A recent study conducted by researchers at UCL has uncovered significant disparities in access to appropriate mental health care for autistic adults. The study, published in Lancet Psychiatry, revealed that despite being more likely to experience anxiety or depression compared to the general population, autistic individuals have limited access to evidence-based psychological therapies.
The National Institute for Health and Care Excellence (NICE) recommends therapies such as cognitive behavioral therapy (CBT) or counseling for autistic individuals struggling with their mental health. However, the study aimed to investigate whether these treatments available through the NHS are beneficial for autistic adults who require them.
The researchers analyzed therapy outcomes for 8,761 autistic adults who attended NHS Talking Therapies for Anxiety and Depression services between 2012 and 2019. They found that, on average, autistic adults experienced a decrease in anxiety and depression symptoms following therapy. However, when compared to nearly two million individuals without an autism diagnosis, the outcomes for autistic individuals were poorer.
Lead author Celine El Baou emphasized that while therapies offered in primary care may be beneficial for autistic individuals, outcomes were worse for this population, indicating under-representation in mental health services. The study couldn’t pinpoint the exact reasons for these disparities, but the authors suspect that it may be due to barriers faced by autistic individuals in accessing therapy and the lack of appropriate adaptations for neurodiversity.
As a result of their findings, the research team is calling for improved accessibility of mental health care services for autistic people. They believe that adequate adaptations need to be made in therapy provided in primary care to address the unique needs of autistic individuals.
Autism is characterized by specific experiences in social communication and interaction, alongside specialized interests, behaviors, and/or sensory sensitivities. Many autistic individuals require adjustments to ensure equal access to healthcare, employment, and local authority support.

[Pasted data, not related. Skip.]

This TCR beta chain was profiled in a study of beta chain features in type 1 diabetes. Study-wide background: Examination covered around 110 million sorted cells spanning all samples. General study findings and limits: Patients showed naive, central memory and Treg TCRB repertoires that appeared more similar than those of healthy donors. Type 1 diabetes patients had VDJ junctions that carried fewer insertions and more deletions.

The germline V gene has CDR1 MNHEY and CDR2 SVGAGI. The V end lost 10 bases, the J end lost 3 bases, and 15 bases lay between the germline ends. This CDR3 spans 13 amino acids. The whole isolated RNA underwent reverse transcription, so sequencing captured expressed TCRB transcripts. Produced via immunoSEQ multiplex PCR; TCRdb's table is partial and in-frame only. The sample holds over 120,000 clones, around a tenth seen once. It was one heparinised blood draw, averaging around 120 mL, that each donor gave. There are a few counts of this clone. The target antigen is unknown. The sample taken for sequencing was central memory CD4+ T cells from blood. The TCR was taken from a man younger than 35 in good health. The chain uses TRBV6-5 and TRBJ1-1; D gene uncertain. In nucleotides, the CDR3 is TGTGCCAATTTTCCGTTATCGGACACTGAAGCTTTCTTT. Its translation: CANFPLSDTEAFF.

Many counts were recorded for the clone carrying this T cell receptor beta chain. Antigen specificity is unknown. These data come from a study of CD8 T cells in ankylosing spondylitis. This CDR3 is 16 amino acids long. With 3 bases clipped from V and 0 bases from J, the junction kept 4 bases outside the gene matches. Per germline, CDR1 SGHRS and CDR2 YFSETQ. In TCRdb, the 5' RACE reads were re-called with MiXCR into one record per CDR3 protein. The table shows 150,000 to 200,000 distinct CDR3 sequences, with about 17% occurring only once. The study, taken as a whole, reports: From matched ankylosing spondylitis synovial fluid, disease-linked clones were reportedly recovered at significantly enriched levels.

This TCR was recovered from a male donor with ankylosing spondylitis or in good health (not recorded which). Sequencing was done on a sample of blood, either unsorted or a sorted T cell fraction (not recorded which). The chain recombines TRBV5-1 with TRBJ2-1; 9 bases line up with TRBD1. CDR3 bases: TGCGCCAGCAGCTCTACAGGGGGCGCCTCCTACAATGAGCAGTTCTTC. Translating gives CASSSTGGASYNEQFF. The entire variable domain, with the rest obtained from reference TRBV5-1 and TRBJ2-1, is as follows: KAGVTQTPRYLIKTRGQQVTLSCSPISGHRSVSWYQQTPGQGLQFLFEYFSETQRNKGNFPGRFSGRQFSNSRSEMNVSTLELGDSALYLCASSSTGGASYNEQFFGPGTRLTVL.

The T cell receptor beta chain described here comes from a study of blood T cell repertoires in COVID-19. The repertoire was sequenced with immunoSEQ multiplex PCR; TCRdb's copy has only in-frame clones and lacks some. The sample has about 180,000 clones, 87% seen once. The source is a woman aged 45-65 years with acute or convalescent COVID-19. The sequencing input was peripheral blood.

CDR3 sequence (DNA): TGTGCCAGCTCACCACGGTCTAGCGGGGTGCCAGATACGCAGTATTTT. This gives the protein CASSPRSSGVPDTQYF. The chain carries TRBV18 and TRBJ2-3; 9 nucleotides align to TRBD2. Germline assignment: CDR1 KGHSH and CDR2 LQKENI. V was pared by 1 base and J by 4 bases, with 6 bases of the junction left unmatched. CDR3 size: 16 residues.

While this study focused on those with a formal diagnosis of autism in their medical records, it sheds light on the need for better mental health support for the broader autistic population. The research has prompted the National Autistic Society to advocate for more studies in this under-researched area and urge immediate action to ensure effective mental health services for autistic individuals.
Q: What did the study reveal about mental health care for autistic adults?
A: The study found that autistic adults have poorer access to appropriate mental health care despite experiencing higher rates of anxiety and depression compared to the general population.
Q: What therapies are recommended for autistic individuals struggling with their mental health?
A: The National Institute for Health and Care Excellence (NICE) recommends evidence-based psychological therapies such as cognitive behavioral therapy (CBT) or counseling.
Q: What did the outcomes of the study show?
A: The study revealed that, on average, autistic adults experienced a decrease in anxiety and depression symptoms following therapy. However, outcomes were poorer for autistic individuals compared to those without an autism diagnosis.
Q: What barriers might autistic individuals face in accessing mental health care?
A: The study suggests that barriers such as difficulties in adapting therapy for neurodiversity, including differences in thinking style, sensory sensitivities, or the need for predictability, may make it challenging for autistic individuals to access appropriate care.
Q: What is the significance of this research?
A: The study highlights the need for improved accessibility and adaptations in mental health care services to better address the unique needs of autistic individuals. It underscores the importance of providing effective and accessible therapy for this population.